Let’s face it; the Hard Rock Casino is not exactly known as a dining destination. Your options there include snack food chains (Ben & Jerry’s, Wetzel’s Pretzels, Kilwin’s) or the Hard Rock Café, where the best thing on the menu is the apps combo (wings, rings, chicken tenders, spring rolls and bruschetta) which are just there to soak up the alcohol. And the less said about the limited menu available poolside, at The Beach Club (a few apps, salads and a trio of sandwiches) the better. That’s okay, you go to Hard Rock to gamble or see a show, right?
If that’s your mind set, you are missing out on one of the finest dining experiences in South Florida. Kuro, the high-end Japanese restaurant at Hard Rock, features contemporary artisanal dishes using locally sourced as well as ingredients imported from Japan. Chef Alex Becker has created a menu featuring bold and complex flavors that are harmonious. As is the trend now, the menu forgoes the usual division of courses and offers tasting portions, designed with sharing in mind. What many restaurateurs hope you won’t notice when they offer individually priced tasting portions is how the bill can climb to astronomical heights. However, if you can afford it, the expense is justified at Kuro. Our recent dinner featured one cocktail, two glasses of wine, eight shared dishes and a trio of desserts and the bill was $238.50, and that’s before tip!
Unless you’re part of the 1 percent, a meal at Kuro is most likely going to be a special occasion place. I can almost guarantee you that, no matter how special, Kuro will match the occasion, if you order judiciously. Start with one of the really cool cocktails. If that’s not for you, the restaurant serves craft beers, Japanese whiskeys, shōchū, 30 brands of sake and wine from 110 vineyards.
We ordered the edamame salad, but were served a bowl of black edamame dusted with sea salt. It was delicious, but $15 for a bowl of edamame? I was thinking, “This is going to be one over-priced evening.”
But then, the tuna on crispy rice arrived at our table and it showed me exactly what Kuro is all about. Incredibly high-grade tuna tartare, piled high on a square of light-as-air puffed rice. OMG!
From the tempura section of the menu, we opted for two unusual dishes. Corn is not an ingredient you think of with Asian fare, but kakiage, a sort of giant corn fritter, makes itself at home on this disparate menu. In fact, it was my favorite dish of the night. We also tried the king crab tempura. Unfortunately, this was the least successful dish of the night. The batter was a little thick and heavy and the butter “snow” (a bit of molecular gastronomy) completely overwhelmed the crab. Surprisingly, I was underwhelmed by the sushi, sashimi and maki rolls. There’s only so much you can do to make these rolls special. Yes, the fish was incredibly fresh, but then all sushi should be.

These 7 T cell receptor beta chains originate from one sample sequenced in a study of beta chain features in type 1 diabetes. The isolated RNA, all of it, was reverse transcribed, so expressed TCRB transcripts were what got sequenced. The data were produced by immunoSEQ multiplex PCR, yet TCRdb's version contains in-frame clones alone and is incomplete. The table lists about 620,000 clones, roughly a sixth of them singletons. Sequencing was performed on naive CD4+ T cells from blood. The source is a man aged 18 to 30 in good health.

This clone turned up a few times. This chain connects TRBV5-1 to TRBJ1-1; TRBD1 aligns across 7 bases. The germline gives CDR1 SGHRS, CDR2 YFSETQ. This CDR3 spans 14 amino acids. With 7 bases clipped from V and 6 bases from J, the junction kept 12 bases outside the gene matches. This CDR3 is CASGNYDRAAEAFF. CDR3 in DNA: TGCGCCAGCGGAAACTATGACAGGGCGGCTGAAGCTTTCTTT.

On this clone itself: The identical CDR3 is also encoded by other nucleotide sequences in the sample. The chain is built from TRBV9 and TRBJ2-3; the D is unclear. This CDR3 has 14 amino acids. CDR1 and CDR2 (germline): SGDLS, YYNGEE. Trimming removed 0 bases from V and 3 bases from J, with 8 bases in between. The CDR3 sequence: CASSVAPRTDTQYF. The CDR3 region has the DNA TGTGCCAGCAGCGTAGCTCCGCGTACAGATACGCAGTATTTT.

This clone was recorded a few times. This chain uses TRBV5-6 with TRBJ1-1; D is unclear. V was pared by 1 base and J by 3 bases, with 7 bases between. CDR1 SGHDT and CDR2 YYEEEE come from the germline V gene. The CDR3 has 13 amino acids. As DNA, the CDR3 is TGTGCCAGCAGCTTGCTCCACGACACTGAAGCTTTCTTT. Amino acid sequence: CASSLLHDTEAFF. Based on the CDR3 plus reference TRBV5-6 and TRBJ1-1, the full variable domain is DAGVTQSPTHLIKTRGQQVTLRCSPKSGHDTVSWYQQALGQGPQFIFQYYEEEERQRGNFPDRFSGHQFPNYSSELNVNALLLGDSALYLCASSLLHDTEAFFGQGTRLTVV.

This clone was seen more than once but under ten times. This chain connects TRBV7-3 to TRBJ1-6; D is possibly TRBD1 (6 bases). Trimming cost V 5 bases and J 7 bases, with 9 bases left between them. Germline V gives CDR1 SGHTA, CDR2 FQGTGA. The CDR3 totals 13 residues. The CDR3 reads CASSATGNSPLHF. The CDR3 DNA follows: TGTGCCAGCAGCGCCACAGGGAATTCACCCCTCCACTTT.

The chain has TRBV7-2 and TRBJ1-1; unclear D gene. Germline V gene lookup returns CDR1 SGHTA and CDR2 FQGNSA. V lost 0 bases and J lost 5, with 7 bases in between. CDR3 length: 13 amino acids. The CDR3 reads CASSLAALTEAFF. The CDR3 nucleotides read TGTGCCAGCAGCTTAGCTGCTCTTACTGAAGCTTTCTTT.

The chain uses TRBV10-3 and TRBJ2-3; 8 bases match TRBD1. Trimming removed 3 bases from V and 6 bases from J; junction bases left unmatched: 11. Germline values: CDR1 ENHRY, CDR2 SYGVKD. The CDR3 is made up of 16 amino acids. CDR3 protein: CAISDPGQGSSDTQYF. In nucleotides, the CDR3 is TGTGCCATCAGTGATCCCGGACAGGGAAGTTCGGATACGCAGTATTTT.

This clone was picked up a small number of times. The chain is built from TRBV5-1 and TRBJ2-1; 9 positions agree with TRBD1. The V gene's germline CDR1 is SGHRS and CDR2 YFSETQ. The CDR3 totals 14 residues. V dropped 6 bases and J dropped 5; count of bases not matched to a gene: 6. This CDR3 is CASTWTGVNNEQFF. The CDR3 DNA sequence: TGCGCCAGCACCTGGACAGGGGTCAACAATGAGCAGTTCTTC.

I was so looking forward to the uni pasta, but a shortage of uni made it unavailable. Just the thought of soba noodles, uni and osetra caviar, was making me salivate. The lobster shiso, which arrived next, more than made up for that disappointment. Perfectly cooked lobster is removed from the shell, cut into bite-sized portions then replaced and plated beautifully. A hint of wasabi flavors the cream sauce that accompanies this dish. Koji Lamb, one of the few meat dishes we tried (carnivores, don’t worry, there’s plenty of options for you here-the seafood options just appealed to us more) was perfectly medium rare, but the blueberry demi-glace was overly sweet and the meat was a little tough.
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Many Japanese places serve up a dish of green tea ice cream or mochi. Kuro rocks desserts! We couldn’t choose just two, so we didn’t! Three desserts for two people? Why not? And each one was a winner! If you like chocolate, the choco-hazelnut bar is a layered log of goodness, combining a rich mousse, crisp cookie and crunchy nuts! Apple Tobanyaki combines tender slices of apple with rich ice cream and a crumble base that is to die for. But, the star of the dessert menu is the unassumingly named “Japanese Doughnuts.” Kuro’s version is more like an Italian zeppole than the ring shaped American version. The dough inside was flaky and light, the outside crispy and coated with sugar and five spice seasoning. Dulce de leche and chocolate dipping sauces added just the right touch.
The massive and beautifully decorated dining room manages to maintain an energetic buzz without becoming overwhelming. Kuro follows the practice of a waiter who takes your order, while other staff (usually called back-waiters or runners) actually deliver the food to your table. I’ve never been a fan of this practice because invariably the wrong items are delivered to tables, and that proved to be the case here. It also means that no one person is watching your table, and we had empty, dirty plates sitting on our table for far too long.
If Kuro sounds great, but it is just beyond your budget, stop by for lunch. The menu is at tad limited when compared to dinner, but the noodle, tempura and rice entrees average about $15, and you still get that top level décor, views and food.
1 Seminole Way, Fort Lauderdale